It is believed that this plant was introduced to North America in the 1600s, so it’s had plenty of time to make itself at home.
In the first year, plants produce leaves. They are lance-shaped with serrated margins, and form a mound at the base of the plant in a rosette shape called a basal whorl.
In the second year, hairy stems grow. They have alternating hairy leaves and end in racemes – or clusters of showy blossoms. Each has four claw-shaped petals that are wide at the top and narrow at the base.
The flowers may be magenta, pink, purple, or white. In addition to botanical species, which has one row of petals, there are cultivars with two.
Bloom times range from May to August.
H. matronalis is a fairly tall plant with stems that range from one to three feet, or sometimes four feet in height.
It has an upright, mounding growth habit with sparse branching. Mature widths are between one and two feet.
Plants grow in full sun to part shade with average soil, provided it drains well, and the roots are shallow. It’s no wonder it spreads easily along the edges of gravelly roadways.
Dame’s rocket seeds are sometimes included in wildflower mixes, so beware.
Botanical species H. matronalis, as found in nature, grows from seed.
However, to reproduce a hybrid cultivar, it’s necessary to take a stem cutting or division from a parent plant to create a clone, as hybrids do not reproduce true from seed.
Direct sow seed outdoors any time after the average last spring frost date and up to eight weeks before the average first frost date in the fall.
Scatter seeds on top of moist soil. They require light to germinate, so do not cover them.
From Stem Cuttings
You may take soft tip cuttings from new spring growth, but some gardeners say this is a challenging way to start a plant that grows so well from seed.
If you are growing a hybrid variety that will not produce true to seed, then you can try to root a stem cutting.
Take a four to six-inch cutting from the stem, and dip the cut end into powdered rooting hormone before placing it in soil.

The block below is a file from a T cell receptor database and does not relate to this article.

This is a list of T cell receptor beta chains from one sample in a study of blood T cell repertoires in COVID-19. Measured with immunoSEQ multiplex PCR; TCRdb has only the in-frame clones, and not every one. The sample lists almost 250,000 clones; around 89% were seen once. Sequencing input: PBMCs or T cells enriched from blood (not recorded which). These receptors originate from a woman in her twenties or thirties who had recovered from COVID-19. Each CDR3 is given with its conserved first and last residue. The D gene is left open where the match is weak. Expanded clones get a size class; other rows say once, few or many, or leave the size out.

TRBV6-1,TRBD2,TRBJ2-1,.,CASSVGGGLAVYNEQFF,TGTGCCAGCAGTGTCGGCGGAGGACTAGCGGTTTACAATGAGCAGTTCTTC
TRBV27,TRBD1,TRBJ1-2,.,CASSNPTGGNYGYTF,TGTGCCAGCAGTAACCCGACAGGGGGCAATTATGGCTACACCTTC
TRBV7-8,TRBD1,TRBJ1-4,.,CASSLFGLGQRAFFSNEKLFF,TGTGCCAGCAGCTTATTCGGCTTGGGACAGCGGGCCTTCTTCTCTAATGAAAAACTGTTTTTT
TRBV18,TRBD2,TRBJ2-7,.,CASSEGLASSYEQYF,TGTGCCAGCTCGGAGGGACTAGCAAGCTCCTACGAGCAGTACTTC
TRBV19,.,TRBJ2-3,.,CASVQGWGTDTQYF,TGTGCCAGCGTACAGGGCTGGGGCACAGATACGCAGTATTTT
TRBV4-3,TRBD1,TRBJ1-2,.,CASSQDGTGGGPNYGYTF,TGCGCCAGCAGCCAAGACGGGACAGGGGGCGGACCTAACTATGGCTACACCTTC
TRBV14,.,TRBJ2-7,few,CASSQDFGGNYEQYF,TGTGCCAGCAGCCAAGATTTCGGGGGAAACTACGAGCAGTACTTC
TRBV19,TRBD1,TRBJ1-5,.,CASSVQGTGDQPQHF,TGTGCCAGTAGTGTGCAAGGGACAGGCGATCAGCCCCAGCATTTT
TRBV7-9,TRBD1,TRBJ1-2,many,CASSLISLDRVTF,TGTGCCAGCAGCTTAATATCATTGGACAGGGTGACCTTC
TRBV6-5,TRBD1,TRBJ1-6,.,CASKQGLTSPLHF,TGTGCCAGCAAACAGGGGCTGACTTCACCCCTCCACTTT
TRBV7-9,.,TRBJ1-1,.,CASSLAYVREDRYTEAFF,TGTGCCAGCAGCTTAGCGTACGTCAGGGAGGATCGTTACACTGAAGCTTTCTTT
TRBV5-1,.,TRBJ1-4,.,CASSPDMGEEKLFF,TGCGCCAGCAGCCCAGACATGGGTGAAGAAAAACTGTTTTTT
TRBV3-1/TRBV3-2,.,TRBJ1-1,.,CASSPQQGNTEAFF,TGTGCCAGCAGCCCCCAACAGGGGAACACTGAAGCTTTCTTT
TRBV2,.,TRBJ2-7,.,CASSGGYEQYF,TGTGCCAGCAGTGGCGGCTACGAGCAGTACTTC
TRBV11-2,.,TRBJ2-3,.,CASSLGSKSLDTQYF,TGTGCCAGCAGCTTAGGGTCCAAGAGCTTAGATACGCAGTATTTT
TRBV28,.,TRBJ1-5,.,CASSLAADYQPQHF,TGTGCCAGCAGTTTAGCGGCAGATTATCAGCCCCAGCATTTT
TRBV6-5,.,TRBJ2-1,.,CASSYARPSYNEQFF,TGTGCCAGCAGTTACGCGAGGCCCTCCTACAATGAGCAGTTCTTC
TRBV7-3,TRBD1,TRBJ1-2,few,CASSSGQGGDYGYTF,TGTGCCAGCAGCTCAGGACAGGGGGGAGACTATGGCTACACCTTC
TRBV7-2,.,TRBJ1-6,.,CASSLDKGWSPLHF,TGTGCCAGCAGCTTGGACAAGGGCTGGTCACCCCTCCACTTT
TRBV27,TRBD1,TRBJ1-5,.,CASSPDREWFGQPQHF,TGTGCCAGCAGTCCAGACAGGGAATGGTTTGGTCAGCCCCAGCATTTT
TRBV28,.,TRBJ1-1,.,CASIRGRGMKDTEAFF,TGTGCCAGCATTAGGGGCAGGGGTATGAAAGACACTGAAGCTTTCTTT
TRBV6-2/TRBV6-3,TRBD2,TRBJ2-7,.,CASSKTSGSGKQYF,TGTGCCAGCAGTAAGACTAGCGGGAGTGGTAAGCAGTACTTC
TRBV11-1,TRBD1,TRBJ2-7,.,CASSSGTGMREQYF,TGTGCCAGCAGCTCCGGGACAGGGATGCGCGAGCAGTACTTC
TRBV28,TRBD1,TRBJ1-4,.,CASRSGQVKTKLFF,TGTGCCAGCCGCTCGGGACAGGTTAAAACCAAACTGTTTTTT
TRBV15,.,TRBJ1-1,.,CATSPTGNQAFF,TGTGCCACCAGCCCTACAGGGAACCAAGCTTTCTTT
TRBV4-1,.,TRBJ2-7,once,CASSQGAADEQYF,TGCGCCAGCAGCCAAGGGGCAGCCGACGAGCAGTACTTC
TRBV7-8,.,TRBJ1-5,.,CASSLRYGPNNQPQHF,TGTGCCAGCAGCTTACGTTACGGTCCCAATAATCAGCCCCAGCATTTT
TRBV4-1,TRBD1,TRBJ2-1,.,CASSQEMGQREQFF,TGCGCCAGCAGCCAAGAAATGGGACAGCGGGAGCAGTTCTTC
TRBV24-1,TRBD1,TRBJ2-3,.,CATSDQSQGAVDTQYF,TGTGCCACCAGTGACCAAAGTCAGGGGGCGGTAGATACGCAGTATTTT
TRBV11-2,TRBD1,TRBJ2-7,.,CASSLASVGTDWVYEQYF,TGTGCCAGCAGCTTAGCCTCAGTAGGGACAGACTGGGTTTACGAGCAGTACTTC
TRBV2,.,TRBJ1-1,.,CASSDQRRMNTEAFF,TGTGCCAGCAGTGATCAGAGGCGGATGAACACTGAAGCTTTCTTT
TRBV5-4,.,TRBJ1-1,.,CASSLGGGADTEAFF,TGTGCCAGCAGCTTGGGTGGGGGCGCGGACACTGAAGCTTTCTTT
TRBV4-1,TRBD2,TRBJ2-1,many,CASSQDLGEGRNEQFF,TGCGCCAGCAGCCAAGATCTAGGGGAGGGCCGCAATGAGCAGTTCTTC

Or place the cuttings in a glass of water until you see roots, then transplant.
While dividing plants is possible, it’s not sensible.
Yes, you can cut down through its roots in early spring, dig up the cut portion, and plant it elsewhere, per the instructions in our guide to dividing perennials.
However, this is a biennial plant, so it’s only going to live for two years, and while this method enables the replication of a hybrid, it’s just not worth the trouble.
How to Grow
Find a full sun to part shade location. The soil should be of average quality with good drainage and a pH of 6.0 to 7.5.
Work the soil in your garden to a depth of 10 to 12 inches, working in a little sand or organic matter such as compost to improve drainage as needed.
Moisten the soil and gently press two or three seeds onto the surface at intervals of 12 to 24 inches.
Maintain even moisture during germination, but do not oversaturate the soil.
Once the seeds sprout and have at least one set of true leaves, thin them so there is one plant growing every 12 to 24 inches.
Provide an inch of water per week in the absence of rain.
If you’ve started seeds indoors, plant them out when all danger of frost has passed and seedlings have one or two sets of true leaves.